serum for CD4 T-cell testing on HIV infected patients; 6) initiate access to HIV and TB services for identified
A second TB support team will be based in the City Clinics and will have a similar composition with the
primary responsibility of ensuring specimen collection and reporting of all TB patients during TB treatment
(at 2 months to initiate consolidation of TB therapy in those responding to treatment and at 6 months to test
for cure). All Gaborone City Clinics will be monitored with the goal of scheduling follow up visits at the
various clinics on different days of the month such that the TB team can see all the patients. The cost for
the TB support teams will be $80,000.
Nyangabgwe Referral Hospital, Francistown
PEPFAR funds will be used to recruit two pediatric clinical specialists to advance treatment, consultative,
outreach and educational services for HIV/TB co-infected children in Francistown. Activities include
increasing the capacity to deliver care to HIV/TB infected children in both the in- and out-patient settings at
Francistown with outreach services to all the city clinics. PEPFAR will train 15 medical officers in the
Francistown area in the care of children with TB and HIV/TB co-infection through case-based discussions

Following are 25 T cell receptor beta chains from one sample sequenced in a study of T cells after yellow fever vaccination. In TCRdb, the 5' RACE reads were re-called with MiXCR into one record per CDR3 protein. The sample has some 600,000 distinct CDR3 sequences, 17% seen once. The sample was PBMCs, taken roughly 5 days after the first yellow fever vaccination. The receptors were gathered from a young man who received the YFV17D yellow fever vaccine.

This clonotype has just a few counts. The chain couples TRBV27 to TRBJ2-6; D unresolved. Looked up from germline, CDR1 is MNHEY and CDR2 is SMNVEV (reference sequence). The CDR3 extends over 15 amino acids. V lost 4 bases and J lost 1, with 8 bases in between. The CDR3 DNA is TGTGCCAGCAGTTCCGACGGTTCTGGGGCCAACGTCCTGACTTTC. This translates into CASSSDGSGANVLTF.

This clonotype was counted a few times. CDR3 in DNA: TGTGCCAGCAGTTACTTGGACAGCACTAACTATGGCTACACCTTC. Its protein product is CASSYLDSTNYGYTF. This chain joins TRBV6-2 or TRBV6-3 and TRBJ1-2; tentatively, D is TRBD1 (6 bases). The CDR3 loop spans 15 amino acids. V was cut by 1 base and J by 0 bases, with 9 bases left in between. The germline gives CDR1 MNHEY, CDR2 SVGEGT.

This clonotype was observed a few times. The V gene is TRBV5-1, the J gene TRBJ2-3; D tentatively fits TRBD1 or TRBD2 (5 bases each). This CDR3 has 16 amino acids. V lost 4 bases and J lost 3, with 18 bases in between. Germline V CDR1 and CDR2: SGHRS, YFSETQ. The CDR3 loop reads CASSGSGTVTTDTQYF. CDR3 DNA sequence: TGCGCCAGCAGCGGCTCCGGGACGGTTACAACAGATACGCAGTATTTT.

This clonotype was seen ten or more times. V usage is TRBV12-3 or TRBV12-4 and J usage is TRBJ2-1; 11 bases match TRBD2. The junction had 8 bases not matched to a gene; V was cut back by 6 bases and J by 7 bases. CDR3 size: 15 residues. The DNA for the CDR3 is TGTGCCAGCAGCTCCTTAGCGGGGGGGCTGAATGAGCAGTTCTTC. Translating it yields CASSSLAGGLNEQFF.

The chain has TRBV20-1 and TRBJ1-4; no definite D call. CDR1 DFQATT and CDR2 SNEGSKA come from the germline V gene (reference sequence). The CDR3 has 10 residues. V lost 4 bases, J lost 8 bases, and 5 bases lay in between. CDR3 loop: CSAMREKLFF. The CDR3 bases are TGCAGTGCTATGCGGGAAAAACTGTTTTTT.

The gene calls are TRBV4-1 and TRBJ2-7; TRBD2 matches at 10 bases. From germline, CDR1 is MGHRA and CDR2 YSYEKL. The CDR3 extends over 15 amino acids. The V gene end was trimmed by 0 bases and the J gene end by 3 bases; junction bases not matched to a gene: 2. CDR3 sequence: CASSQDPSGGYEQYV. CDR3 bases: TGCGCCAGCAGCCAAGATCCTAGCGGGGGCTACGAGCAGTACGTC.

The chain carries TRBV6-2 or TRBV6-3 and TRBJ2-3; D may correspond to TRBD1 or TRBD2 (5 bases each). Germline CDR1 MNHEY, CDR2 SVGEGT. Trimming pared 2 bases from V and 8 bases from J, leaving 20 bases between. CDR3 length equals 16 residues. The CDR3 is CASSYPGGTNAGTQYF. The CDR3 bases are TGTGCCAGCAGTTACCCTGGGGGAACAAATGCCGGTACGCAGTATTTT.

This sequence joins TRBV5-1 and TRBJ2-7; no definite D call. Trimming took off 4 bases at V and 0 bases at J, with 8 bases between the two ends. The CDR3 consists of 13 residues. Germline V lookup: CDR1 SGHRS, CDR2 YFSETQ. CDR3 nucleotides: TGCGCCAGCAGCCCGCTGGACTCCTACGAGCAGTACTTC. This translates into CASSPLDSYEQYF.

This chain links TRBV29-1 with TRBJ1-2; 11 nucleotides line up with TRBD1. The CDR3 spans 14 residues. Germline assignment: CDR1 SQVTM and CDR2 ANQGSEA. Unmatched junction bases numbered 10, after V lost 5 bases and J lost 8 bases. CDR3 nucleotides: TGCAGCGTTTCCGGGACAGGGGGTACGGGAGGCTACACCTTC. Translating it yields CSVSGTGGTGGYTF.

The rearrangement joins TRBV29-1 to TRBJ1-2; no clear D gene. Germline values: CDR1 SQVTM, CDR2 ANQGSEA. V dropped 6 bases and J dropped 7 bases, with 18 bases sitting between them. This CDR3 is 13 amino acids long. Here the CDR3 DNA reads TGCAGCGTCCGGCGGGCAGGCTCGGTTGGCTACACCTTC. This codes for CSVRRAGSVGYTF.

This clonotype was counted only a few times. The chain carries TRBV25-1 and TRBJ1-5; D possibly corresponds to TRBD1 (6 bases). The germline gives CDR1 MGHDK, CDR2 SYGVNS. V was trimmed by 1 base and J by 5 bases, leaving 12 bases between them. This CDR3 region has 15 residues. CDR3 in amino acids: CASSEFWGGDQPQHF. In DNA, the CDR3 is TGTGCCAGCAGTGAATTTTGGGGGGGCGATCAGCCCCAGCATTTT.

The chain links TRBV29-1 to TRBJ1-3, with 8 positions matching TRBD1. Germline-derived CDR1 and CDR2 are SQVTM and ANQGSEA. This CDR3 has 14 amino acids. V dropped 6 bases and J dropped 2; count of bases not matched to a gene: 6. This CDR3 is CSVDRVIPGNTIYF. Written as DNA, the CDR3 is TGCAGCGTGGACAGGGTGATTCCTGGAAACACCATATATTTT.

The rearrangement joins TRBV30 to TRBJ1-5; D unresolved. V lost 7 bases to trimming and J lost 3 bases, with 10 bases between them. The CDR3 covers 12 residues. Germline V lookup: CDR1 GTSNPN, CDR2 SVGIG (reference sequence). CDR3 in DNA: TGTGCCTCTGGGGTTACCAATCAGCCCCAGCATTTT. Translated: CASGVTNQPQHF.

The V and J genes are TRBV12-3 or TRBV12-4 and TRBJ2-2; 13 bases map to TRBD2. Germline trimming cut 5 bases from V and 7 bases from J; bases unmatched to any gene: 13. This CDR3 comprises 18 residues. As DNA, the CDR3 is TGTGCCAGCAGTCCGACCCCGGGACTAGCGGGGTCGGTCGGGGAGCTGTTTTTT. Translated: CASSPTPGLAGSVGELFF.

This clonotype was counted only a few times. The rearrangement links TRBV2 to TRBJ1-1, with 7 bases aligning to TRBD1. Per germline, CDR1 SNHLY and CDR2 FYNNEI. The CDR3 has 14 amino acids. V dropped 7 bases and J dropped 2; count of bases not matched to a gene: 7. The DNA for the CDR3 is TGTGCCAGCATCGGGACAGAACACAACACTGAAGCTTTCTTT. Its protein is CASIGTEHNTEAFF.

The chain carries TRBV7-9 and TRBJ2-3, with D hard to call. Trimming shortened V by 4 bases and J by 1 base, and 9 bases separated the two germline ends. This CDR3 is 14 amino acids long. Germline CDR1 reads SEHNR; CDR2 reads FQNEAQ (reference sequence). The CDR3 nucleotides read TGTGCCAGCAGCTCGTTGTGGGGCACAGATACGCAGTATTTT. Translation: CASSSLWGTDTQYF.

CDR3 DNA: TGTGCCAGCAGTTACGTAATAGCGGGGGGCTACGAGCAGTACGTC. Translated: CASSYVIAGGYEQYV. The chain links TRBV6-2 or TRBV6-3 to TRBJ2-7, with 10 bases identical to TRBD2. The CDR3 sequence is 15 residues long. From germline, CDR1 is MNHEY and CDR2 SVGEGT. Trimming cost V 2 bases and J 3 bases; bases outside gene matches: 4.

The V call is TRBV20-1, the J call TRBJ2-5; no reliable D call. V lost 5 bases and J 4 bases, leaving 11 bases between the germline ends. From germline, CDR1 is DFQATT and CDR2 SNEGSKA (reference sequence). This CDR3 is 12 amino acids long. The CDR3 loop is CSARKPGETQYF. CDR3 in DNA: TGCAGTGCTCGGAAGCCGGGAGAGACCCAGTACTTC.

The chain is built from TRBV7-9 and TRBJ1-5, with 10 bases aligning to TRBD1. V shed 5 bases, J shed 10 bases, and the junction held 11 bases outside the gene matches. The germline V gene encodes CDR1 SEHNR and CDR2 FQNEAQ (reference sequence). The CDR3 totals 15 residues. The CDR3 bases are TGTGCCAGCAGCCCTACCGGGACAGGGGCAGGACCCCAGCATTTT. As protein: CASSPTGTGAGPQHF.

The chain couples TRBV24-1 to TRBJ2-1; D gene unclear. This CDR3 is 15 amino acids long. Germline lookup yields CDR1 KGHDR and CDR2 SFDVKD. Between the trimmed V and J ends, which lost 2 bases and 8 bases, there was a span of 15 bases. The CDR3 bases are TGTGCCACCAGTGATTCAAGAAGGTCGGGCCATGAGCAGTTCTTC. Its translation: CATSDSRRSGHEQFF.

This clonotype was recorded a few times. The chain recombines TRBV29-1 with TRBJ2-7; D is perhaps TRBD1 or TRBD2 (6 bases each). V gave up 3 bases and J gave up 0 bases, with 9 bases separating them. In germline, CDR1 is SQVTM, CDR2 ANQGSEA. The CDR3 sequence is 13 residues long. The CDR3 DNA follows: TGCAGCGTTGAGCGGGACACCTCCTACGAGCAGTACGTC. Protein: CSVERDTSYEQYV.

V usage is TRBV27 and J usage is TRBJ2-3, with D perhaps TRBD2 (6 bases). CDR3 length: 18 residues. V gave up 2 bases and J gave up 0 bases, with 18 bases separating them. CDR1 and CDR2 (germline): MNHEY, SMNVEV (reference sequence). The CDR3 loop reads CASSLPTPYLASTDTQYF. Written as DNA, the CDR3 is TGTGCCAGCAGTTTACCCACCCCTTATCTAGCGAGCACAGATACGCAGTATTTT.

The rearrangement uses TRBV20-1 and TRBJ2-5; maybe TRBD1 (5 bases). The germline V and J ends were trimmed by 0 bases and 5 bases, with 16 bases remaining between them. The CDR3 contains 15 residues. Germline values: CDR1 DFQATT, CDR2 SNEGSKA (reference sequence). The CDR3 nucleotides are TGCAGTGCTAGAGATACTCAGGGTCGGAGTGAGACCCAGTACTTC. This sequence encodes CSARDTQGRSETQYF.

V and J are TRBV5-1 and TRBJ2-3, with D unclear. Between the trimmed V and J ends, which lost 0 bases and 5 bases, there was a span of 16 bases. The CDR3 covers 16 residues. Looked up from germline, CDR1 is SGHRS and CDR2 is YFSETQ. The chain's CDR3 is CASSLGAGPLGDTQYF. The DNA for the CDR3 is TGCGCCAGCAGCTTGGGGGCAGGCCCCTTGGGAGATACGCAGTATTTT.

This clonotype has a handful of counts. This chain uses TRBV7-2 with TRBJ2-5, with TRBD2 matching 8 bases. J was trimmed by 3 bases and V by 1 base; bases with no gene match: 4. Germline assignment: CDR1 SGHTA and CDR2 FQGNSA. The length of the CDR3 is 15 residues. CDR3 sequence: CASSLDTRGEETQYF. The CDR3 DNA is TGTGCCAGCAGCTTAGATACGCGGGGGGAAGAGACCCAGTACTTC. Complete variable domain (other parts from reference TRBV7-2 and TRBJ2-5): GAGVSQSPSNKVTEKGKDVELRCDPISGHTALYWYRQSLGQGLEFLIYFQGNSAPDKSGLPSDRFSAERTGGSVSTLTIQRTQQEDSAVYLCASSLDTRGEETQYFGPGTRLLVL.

and didactic lectures. Two nurses and two social workers will be recruited to initiate a pilot contact tracing
program at PMH, focusing on 2 key areas: (1) children admitted to PMH with TB, and (2) HIV-TB co-
infected adults at the Penn-Botswana IDCC clinic who have children. USG funds will support the training of
30 medical officers and pediatricians at PMH, Ramotswa Hospital, NRH, Maun and Kasane Hospitals on
contact tracing of patients with TB and HIV/TB co-infection.
At PMH, a cough team composed of one nurse and one nursing assistant will be formed to collect samples
from children (gastric washing or induced sputa), take samples to the laboratory, and follow up on all results
via a detailed log book. This pilot project to enhance the diagnosis of TB in children has the potential for